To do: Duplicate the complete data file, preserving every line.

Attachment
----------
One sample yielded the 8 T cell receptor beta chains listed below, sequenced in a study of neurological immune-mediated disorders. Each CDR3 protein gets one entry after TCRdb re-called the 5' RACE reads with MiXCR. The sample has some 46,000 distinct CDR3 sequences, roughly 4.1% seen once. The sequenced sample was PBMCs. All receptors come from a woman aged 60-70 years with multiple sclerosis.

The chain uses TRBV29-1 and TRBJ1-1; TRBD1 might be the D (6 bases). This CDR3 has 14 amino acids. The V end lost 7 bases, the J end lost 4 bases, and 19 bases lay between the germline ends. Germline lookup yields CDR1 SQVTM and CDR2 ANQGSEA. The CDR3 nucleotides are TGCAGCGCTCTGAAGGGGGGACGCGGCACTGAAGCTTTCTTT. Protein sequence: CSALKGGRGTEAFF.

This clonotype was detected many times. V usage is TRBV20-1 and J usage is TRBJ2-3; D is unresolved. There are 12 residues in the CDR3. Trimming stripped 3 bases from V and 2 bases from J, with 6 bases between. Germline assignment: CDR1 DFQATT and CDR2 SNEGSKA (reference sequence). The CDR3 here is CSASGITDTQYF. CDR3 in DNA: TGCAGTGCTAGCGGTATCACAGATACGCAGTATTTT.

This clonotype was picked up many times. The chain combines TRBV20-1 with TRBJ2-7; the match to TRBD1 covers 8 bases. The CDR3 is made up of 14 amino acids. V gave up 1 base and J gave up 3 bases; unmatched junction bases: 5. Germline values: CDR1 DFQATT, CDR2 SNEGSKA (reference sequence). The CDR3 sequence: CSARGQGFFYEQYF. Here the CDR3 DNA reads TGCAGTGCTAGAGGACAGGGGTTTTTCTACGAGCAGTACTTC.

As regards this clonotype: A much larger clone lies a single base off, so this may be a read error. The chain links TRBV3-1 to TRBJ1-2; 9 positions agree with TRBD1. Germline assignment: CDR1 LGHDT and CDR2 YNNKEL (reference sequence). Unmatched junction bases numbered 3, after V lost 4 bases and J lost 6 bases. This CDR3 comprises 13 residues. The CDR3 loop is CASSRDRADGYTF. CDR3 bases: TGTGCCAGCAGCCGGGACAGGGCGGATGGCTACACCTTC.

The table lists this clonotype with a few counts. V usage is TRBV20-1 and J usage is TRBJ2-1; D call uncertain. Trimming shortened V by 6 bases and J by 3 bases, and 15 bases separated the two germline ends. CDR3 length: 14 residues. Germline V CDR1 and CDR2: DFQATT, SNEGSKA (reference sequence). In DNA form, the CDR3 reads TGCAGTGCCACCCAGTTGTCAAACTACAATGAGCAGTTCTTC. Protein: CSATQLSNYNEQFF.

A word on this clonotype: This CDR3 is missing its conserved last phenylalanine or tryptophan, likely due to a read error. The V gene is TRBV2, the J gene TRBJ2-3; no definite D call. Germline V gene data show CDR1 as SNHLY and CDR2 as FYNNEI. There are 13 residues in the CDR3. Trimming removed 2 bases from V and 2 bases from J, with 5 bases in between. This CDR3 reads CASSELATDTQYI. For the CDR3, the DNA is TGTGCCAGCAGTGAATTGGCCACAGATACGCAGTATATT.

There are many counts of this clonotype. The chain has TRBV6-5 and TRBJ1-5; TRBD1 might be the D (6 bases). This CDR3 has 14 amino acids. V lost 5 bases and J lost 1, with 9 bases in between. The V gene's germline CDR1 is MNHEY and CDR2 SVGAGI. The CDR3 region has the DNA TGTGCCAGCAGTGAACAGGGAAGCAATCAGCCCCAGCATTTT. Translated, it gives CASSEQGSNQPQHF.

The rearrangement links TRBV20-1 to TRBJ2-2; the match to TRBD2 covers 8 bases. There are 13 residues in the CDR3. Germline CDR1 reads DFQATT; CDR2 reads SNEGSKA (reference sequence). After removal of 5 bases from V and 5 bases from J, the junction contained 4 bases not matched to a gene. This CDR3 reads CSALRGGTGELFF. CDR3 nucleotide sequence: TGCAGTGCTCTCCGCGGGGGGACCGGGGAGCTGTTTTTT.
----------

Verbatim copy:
One sample yielded the 8 T cell receptor beta chains listed below, sequenced in a study of neurological immune-mediated disorders. Each CDR3 protein gets one entry after TCRdb re-called the 5' RACE reads with MiXCR. The sample has some 46,000 distinct CDR3 sequences, roughly 4.1% seen once. The sequenced sample was PBMCs. All receptors come from a woman aged 60-70 years with multiple sclerosis.

The chain uses TRBV29-1 and TRBJ1-1; TRBD1 might be the D (6 bases). This CDR3 has 14 amino acids. The V end lost 7 bases, the J end lost 4 bases, and 19 bases lay between the germline ends. Germline lookup yields CDR1 SQVTM and CDR2 ANQGSEA. The CDR3 nucleotides are TGCAGCGCTCTGAAGGGGGGACGCGGCACTGAAGCTTTCTTT. Protein sequence: CSALKGGRGTEAFF.

This clonotype was detected many times. V usage is TRBV20-1 and J usage is TRBJ2-3; D is unresolved. There are 12 residues in the CDR3. Trimming stripped 3 bases from V and 2 bases from J, with 6 bases between. Germline assignment: CDR1 DFQATT and CDR2 SNEGSKA (reference sequence). The CDR3 here is CSASGITDTQYF. CDR3 in DNA: TGCAGTGCTAGCGGTATCACAGATACGCAGTATTTT.

This clonotype was picked up many times. The chain combines TRBV20-1 with TRBJ2-7; the match to TRBD1 covers 8 bases. The CDR3 is made up of 14 amino acids. V gave up 1 base and J gave up 3 bases; unmatched junction bases: 5. Germline values: CDR1 DFQATT, CDR2 SNEGSKA (reference sequence). The CDR3 sequence: CSARGQGFFYEQYF. Here the CDR3 DNA reads TGCAGTGCTAGAGGACAGGGGTTTTTCTACGAGCAGTACTTC.

As regards this clonotype: A much larger clone lies a single base off, so this may be a read error. The chain links TRBV3-1 to TRBJ1-2; 9 positions agree with TRBD1. Germline assignment: CDR1 LGHDT and CDR2 YNNKEL (reference sequence). Unmatched junction bases numbered 3, after V lost 4 bases and J lost 6 bases. This CDR3 comprises 13 residues. The CDR3 loop is CASSRDRADGYTF. CDR3 bases: TGTGCCAGCAGCCGGGACAGGGCGGATGGCTACACCTTC.

The table lists this clonotype with a few counts. V usage is TRBV20-1 and J usage is TRBJ2-1; D call uncertain. Trimming shortened V by 6 bases and J by 3 bases, and 15 bases separated the two germline ends. CDR3 length: 14 residues. Germline V CDR1 and CDR2: DFQATT, SNEGSKA (reference sequence). In DNA form, the CDR3 reads TGCAGTGCCACCCAGTTGTCAAACTACAATGAGCAGTTCTTC. Protein: CSATQLSNYNEQFF.

A word on this clonotype: This CDR3 is missing its conserved last phenylalanine or tryptophan, likely due to a read error. The V gene is TRBV2, the J gene TRBJ2-3; no definite D call. Germline V gene data show CDR1 as SNHLY and CDR2 as FYNNEI. There are 13 residues in the CDR3. Trimming removed 2 bases from V and 2 bases from J, with 5 bases in between. This CDR3 reads CASSELATDTQYI. For the CDR3, the DNA is TGTGCCAGCAGTGAATTGGCCACAGATACGCAGTATATT.

There are many counts of this clonotype. The chain has TRBV6-5 and TRBJ1-5; TRBD1 might be the D (6 bases). This CDR3 has 14 amino acids. V lost 5 bases and J lost 1, with 9 bases in between. The V gene's germline CDR1 is MNHEY and CDR2 SVGAGI. The CDR3 region has the DNA TGTGCCAGCAGTGAACAGGGAAGCAATCAGCCCCAGCATTTT. Translated, it gives CASSEQGSNQPQHF.

The rearrangement links TRBV20-1 to TRBJ2-2; the match to TRBD2 covers 8 bases. There are 13 residues in the CDR3. Germline CDR1 reads DFQATT; CDR2 reads SNEGSKA (reference sequence). After removal of 5 bases from V and 5 bases from J, the junction contained 4 bases not matched to a gene. This CDR3 reads CSALRGGTGELFF. CDR3 nucleotide sequence: TGCAGTGCTCTCCGCGGGGGGACCGGGGAGCTGTTTTTT.